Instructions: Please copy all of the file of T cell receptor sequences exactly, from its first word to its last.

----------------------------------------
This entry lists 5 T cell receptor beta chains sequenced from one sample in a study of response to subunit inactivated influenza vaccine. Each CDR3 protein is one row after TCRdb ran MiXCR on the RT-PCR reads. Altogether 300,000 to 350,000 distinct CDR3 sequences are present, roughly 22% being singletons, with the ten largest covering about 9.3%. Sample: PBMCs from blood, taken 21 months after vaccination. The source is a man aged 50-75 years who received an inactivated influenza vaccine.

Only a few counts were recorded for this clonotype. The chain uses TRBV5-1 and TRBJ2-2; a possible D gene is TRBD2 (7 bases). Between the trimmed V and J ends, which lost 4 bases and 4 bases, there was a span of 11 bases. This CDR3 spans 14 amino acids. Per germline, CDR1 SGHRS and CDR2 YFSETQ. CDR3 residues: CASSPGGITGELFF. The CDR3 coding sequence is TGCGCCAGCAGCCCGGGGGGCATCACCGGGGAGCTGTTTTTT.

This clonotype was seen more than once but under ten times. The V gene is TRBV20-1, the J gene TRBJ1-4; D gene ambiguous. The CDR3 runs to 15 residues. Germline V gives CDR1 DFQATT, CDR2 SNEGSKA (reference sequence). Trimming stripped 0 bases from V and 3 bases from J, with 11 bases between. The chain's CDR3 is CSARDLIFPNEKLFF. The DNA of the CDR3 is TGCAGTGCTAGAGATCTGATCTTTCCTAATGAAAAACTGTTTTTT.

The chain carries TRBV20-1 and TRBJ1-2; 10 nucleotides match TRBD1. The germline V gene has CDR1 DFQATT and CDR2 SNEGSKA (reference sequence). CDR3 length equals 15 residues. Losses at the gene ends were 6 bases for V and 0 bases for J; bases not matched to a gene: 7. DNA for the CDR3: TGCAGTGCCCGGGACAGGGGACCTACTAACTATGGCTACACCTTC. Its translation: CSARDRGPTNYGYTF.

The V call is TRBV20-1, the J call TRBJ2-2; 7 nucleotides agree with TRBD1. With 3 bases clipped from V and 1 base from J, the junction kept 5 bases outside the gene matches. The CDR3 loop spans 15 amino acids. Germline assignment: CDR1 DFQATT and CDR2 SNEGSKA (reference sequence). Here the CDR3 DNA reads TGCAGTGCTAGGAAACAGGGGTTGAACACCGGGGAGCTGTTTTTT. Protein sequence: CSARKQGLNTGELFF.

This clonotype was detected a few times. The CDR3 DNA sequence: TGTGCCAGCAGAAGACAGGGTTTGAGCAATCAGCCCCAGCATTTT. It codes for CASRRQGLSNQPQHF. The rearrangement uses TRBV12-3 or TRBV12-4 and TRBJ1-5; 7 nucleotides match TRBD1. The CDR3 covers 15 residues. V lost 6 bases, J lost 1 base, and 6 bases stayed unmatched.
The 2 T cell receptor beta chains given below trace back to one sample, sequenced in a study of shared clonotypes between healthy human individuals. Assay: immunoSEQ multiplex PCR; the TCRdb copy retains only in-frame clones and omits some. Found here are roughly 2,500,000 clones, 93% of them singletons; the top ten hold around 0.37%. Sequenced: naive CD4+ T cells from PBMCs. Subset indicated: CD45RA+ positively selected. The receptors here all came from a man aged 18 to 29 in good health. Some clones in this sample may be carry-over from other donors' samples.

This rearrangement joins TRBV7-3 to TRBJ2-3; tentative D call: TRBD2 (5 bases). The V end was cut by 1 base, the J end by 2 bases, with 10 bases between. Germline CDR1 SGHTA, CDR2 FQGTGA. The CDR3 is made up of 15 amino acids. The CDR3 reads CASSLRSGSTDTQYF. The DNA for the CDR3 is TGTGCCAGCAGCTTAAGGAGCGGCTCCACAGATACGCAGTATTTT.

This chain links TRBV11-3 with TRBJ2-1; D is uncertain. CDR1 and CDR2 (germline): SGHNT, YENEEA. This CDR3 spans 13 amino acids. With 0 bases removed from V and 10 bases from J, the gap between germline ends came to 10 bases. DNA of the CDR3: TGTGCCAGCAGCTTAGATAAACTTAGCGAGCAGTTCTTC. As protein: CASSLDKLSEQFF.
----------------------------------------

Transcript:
This entry lists 5 T cell receptor beta chains sequenced from one sample in a study of response to subunit inactivated influenza vaccine. Each CDR3 protein is one row after TCRdb ran MiXCR on the RT-PCR reads. Altogether 300,000 to 350,000 distinct CDR3 sequences are present, roughly 22% being singletons, with the ten largest covering about 9.3%. Sample: PBMCs from blood, taken 21 months after vaccination. The source is a man aged 50-75 years who received an inactivated influenza vaccine.

Only a few counts were recorded for this clonotype. The chain uses TRBV5-1 and TRBJ2-2; a possible D gene is TRBD2 (7 bases). Between the trimmed V and J ends, which lost 4 bases and 4 bases, there was a span of 11 bases. This CDR3 spans 14 amino acids. Per germline, CDR1 SGHRS and CDR2 YFSETQ. CDR3 residues: CASSPGGITGELFF. The CDR3 coding sequence is TGCGCCAGCAGCCCGGGGGGCATCACCGGGGAGCTGTTTTTT.

This clonotype was seen more than once but under ten times. The V gene is TRBV20-1, the J gene TRBJ1-4; D gene ambiguous. The CDR3 runs to 15 residues. Germline V gives CDR1 DFQATT, CDR2 SNEGSKA (reference sequence). Trimming stripped 0 bases from V and 3 bases from J, with 11 bases between. The chain's CDR3 is CSARDLIFPNEKLFF. The DNA of the CDR3 is TGCAGTGCTAGAGATCTGATCTTTCCTAATGAAAAACTGTTTTTT.

The chain carries TRBV20-1 and TRBJ1-2; 10 nucleotides match TRBD1. The germline V gene has CDR1 DFQATT and CDR2 SNEGSKA (reference sequence). CDR3 length equals 15 residues. Losses at the gene ends were 6 bases for V and 0 bases for J; bases not matched to a gene: 7. DNA for the CDR3: TGCAGTGCCCGGGACAGGGGACCTACTAACTATGGCTACACCTTC. Its translation: CSARDRGPTNYGYTF.

The V call is TRBV20-1, the J call TRBJ2-2; 7 nucleotides agree with TRBD1. With 3 bases clipped from V and 1 base from J, the junction kept 5 bases outside the gene matches. The CDR3 loop spans 15 amino acids. Germline assignment: CDR1 DFQATT and CDR2 SNEGSKA (reference sequence). Here the CDR3 DNA reads TGCAGTGCTAGGAAACAGGGGTTGAACACCGGGGAGCTGTTTTTT. Protein sequence: CSARKQGLNTGELFF.

This clonotype was detected a few times. The CDR3 DNA sequence: TGTGCCAGCAGAAGACAGGGTTTGAGCAATCAGCCCCAGCATTTT. It codes for CASRRQGLSNQPQHF. The rearrangement uses TRBV12-3 or TRBV12-4 and TRBJ1-5; 7 nucleotides match TRBD1. The CDR3 covers 15 residues. V lost 6 bases, J lost 1 base, and 6 bases stayed unmatched.
The 2 T cell receptor beta chains given below trace back to one sample, sequenced in a study of shared clonotypes between healthy human individuals. Assay: immunoSEQ multiplex PCR; the TCRdb copy retains only in-frame clones and omits some. Found here are roughly 2,500,000 clones, 93% of them singletons; the top ten hold around 0.37%. Sequenced: naive CD4+ T cells from PBMCs. Subset indicated: CD45RA+ positively selected. The receptors here all came from a man aged 18 to 29 in good health. Some clones in this sample may be carry-over from other donors' samples.

This rearrangement joins TRBV7-3 to TRBJ2-3; tentative D call: TRBD2 (5 bases). The V end was cut by 1 base, the J end by 2 bases, with 10 bases between. Germline CDR1 SGHTA, CDR2 FQGTGA. The CDR3 is made up of 15 amino acids. The CDR3 reads CASSLRSGSTDTQYF. The DNA for the CDR3 is TGTGCCAGCAGCTTAAGGAGCGGCTCCACAGATACGCAGTATTTT.

This chain links TRBV11-3 with TRBJ2-1; D is uncertain. CDR1 and CDR2 (germline): SGHNT, YENEEA. This CDR3 spans 13 amino acids. With 0 bases removed from V and 10 bases from J, the gap between germline ends came to 10 bases. DNA of the CDR3: TGTGCCAGCAGCTTAGATAAACTTAGCGAGCAGTTCTTC. As protein: CASSLDKLSEQFF.